Photo: Indianapolis Motor Speedway, LLC Photography

MRTI Friday Notebook: IMS Road Course

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Indy Lights: Nico Jamin goes flag-to-flag in Race 1

Andretti Autosport’s Nico Jamin took his second win of the 2017 Indy Lights Presented by Cooper Tires season on Friday, leading every lap after securing the pole.

Jamin endured a brief challenge from teammate Colton Herta in the early laps, but quickly pulled away. Herta, meanwhile, suffered a cut tire after contact in the middle of the race, which forced him to make an unexpected pit stop and relegated him to 12th at the end.

Up front, Jamin led home Zachary Claman De Melo, who finished second after a fierce battle with Kyle Kaiser, who hung on for third.

Jamin couldn’t help but be emotional after the race. “It is amazing emotions – I don’t think it gets any better than winning at the Indianapolis Motor Speedway,” said the 21-year-old. “I was nervous starting on pole. You’re always happy to get the pole and the check but I saw in USF2000 here two years ago that the guys behind you can really get a good run into Turn One. I knew I had to get a good jump and I did, though I didn’t want to look in my mirror because I knew it would be a mess.”

Nico Jamin was an elated Indy Lights winner. Photo: Indianapolis Motor Speedway, LLC Photography

Despite leading every lap, Jamin explained that he was pressured throughout the race, which made his victory anything but easy. “I pushed hard in the beginning to get away from Colton, who was on his push-to-pass, but then Zach was a rocketship at the end and was catching up,” he explained. “The guys were yelling on the radio for me to push harder, but I couldn’t. But I’m very happy to have gotten the pole and the win for the DuraMAX guys, who have joined me this month.”

Race 1 results are below. Of note: Juan Piedrahita crashed in practice and Team Pelfrey, for whom he drives, was unable to repair the car in time for the race.

Pro Mazda: Franzoni outduels Martin for First Career Win

Victor Franzoni captured his first Pro Mazda win. Photo: Indianapolis Motor Speedway, LLC Photography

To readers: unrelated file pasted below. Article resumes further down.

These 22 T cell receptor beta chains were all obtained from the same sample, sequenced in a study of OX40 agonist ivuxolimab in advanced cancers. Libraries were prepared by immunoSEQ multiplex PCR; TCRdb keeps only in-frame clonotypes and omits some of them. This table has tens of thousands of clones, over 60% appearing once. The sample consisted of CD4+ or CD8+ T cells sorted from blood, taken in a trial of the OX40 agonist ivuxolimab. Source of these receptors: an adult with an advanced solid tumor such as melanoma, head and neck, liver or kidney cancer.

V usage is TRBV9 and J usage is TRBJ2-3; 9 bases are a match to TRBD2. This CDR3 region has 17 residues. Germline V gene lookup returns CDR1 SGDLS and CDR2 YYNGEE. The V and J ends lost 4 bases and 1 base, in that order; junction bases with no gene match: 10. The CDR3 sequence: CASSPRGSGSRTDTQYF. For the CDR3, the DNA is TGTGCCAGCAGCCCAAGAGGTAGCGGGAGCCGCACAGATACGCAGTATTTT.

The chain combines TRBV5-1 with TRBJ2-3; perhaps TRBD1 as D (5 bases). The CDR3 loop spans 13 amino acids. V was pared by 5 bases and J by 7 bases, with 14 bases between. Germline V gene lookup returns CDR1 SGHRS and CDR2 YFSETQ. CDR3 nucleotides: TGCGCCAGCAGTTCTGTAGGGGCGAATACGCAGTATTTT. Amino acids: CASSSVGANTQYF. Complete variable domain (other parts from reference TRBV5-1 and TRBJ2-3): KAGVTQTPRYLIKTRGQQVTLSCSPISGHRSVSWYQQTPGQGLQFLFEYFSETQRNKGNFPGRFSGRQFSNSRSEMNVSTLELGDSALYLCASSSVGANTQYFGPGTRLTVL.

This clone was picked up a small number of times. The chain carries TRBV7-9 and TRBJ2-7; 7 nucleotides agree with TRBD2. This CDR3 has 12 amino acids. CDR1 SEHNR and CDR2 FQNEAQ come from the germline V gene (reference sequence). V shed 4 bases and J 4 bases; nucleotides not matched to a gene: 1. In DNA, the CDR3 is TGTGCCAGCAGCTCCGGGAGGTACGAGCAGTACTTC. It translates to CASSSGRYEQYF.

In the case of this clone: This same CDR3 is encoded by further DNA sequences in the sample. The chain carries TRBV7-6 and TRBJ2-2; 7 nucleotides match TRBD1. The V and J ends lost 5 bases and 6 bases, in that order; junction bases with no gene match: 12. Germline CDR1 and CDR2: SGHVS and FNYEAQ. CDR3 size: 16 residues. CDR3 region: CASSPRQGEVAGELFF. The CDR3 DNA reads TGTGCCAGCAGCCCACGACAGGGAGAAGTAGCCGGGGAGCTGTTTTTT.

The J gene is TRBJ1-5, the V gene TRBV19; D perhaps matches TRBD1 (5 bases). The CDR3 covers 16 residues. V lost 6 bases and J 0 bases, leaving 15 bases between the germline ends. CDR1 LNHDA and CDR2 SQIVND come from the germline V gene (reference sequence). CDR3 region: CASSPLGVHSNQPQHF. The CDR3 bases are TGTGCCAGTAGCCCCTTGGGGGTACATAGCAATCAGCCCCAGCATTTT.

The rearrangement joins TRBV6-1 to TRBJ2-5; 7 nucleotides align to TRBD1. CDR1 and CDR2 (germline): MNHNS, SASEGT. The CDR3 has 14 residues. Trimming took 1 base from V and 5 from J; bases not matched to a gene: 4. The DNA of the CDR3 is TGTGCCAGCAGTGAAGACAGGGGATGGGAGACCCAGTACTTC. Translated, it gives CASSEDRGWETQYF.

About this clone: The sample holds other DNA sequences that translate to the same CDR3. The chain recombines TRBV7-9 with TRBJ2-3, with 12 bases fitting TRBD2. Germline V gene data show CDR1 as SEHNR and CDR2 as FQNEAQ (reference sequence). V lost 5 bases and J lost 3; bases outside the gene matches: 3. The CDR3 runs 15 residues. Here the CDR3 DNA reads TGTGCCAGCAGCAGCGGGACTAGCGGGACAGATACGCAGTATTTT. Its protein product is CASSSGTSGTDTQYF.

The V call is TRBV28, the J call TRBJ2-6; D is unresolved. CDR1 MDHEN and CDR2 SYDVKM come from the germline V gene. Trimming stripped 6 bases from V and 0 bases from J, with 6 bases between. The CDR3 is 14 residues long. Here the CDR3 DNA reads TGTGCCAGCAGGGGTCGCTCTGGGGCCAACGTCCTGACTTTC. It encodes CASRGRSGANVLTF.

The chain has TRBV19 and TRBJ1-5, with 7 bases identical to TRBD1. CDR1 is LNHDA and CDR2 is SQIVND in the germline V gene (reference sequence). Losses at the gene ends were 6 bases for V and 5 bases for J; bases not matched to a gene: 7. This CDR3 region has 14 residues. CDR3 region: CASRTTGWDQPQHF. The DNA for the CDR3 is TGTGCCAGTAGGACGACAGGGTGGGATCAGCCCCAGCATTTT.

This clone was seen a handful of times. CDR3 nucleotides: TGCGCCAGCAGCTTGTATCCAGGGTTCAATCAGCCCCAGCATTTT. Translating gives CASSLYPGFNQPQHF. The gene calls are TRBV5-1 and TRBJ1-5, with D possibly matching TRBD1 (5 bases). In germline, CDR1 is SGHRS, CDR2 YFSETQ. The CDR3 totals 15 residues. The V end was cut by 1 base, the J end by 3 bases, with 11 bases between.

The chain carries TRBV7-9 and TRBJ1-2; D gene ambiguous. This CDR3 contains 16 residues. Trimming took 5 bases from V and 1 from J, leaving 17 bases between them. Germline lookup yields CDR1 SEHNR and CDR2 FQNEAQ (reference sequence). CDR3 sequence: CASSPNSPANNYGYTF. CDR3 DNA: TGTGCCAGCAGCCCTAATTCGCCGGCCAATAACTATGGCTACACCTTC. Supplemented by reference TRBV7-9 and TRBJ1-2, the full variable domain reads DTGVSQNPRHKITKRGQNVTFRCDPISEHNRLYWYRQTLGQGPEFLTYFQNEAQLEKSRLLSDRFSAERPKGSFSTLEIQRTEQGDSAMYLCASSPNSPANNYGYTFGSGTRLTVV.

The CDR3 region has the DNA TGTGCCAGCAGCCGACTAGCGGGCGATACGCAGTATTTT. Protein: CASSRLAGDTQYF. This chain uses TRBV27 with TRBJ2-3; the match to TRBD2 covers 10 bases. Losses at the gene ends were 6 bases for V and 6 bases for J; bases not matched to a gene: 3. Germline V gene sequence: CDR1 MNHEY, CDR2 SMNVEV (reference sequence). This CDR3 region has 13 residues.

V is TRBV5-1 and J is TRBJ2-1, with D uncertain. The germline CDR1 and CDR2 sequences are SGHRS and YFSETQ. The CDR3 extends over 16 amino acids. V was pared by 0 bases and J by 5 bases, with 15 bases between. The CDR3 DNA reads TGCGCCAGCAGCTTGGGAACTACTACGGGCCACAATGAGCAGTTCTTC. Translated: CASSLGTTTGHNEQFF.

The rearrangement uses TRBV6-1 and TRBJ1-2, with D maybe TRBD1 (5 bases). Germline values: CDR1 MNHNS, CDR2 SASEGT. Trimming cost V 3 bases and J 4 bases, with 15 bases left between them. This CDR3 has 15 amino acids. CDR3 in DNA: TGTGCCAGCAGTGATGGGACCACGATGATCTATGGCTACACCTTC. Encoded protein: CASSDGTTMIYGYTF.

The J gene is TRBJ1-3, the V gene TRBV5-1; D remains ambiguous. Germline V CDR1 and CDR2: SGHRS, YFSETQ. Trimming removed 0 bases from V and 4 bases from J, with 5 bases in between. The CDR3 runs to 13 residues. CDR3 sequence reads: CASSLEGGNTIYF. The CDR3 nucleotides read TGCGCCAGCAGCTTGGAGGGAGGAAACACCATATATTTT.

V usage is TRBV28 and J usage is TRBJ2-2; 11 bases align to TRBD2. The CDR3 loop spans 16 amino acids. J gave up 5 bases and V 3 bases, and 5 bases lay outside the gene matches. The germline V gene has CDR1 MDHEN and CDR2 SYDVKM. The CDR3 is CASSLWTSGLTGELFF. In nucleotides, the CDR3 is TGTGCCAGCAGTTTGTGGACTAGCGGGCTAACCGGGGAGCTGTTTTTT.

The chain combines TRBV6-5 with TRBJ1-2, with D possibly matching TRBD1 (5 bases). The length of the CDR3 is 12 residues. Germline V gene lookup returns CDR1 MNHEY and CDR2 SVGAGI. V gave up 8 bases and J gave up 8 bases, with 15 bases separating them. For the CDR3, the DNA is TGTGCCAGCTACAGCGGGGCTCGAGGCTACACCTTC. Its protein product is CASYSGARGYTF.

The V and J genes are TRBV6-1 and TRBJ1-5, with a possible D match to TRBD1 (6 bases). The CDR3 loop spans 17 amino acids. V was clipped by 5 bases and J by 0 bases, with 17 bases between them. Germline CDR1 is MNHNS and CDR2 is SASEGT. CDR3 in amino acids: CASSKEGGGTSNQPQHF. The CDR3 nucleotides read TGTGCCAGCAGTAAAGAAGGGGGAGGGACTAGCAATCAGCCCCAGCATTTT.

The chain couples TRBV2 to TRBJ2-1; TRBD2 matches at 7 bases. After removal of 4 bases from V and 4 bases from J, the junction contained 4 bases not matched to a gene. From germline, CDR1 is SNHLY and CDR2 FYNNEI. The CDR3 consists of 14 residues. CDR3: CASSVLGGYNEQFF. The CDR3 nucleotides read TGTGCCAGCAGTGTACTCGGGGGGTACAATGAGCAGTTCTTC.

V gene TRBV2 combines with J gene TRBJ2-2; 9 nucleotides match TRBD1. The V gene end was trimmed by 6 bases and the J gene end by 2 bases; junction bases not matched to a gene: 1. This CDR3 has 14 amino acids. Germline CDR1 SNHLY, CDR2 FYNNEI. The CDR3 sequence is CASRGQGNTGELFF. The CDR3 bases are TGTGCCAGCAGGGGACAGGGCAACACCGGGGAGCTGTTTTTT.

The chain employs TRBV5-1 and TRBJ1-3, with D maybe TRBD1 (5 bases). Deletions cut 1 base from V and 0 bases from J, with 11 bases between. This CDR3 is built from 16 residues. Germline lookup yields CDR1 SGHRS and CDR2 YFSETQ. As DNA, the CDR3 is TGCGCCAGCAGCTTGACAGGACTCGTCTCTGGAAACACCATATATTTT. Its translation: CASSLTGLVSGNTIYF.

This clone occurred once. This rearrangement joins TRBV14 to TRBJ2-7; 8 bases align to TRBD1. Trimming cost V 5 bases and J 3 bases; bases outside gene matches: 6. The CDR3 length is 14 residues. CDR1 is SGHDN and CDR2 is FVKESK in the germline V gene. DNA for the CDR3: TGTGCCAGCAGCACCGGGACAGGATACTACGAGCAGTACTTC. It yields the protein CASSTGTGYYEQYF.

The Pro Mazda Championship Presented by Cooper Tires returned to action after a two-month break following the opening rounds on the streets of St. Petersburg, Florida. Victor Franzoni started Race 1 on the pole, but it was Anthony Martin who emerged in the lead after the green flag flew. Martin made his move around the outside entering turn 1, but he could not shake Franzoni, who quickly regrouped and mounted a challenge.

After five laps of stalking Martin, Franzoni made his move, also doing so around the outside entering turn 1, and cleared Martin for the lead. Franzoni ran the rest of the way unchallenged and won by just over five seconds. Martin, who swept the races at St. Petersburg, hung on for second, with TJ Fischer rounding out the podium.

The victory is the first of Franzoni’s Pro Mazda career. “It’s unbelievable to get my first win in Pro Mazda and my first win at Indianapolis,” said an elated Franzoni. “This track is amazing; everything here is about racing so to win here is totally different than winning anywhere else.”

Franzoni was gracious in victory and gave credit to Martin for a hard-fought and clean battle. “Anthony made a better start than me but he didn’t have anywhere to go, so he was pushing me. I’ve raced Anthony for three years now on the Mazda Road to Indy so we respect each other – and we know that if we do something bad for each other, it will be bad for the championship.”

Race 1 results are below.

USF2000: Askew Continues Dominating Run

Oliver Askew continued his winning ways on Friday by taking Race 1, his fourth win in a row in the 2017 Cooper Tires USF2000 Championship Powered by Mazda season.

Oliver Askew (middle), Kaylen Frederick (left), and Calvin Ming (right) on the podium in Race 1. Photo: Indianapolis Motor Speedway, LLC Photography

Askew started on pole and led every lap, the third consecutive race he has done so, and again led Kaylen Frederick to the finish. Frederick again finished an impressive second, his third second-place in a row, while Calvin Ming rounded out the podium. However, Frederick and Team Pelfrey teammate Robert Megennis were later disqualified per Rule 14.28.9, which is uprights per the USF2000 rulebook. That vaulted Ming to second and Ricky Donison to third.

A jubilant Askew was beside himself after winning at the Indianapolis Motor Speedway. “I tried not to think about winning here, because I didn’t want to jinx myself,” Askew quipped afterward. “The place has so much history and it’s what INDYCAR is. That’s where I want to be in the future so to win here is really cool. But this whole year hasn’t sunk in yet; I don’t feel as though it’s real.”

The race had somewhat of a messy beginning. The initial was waved off when the pole sitting Askew was not the first car to cross the start/finish line, and an accident involving Kory Enders and Kris Wright shortly after the green flag flew forced a full course caution before a green flag lap was ever completed.

However, Askew was able to quickly scoot away from Frederick when the green flag came back out. “I just had to make sure I got a good jump at the start,” Askew said of the effort. “Having a yellow start throws everyone off, but you have to regroup and figure out how to restart the race. I had the plan of where to accelerate, how to warm up the tires and where to get the jump by the time the green came out.”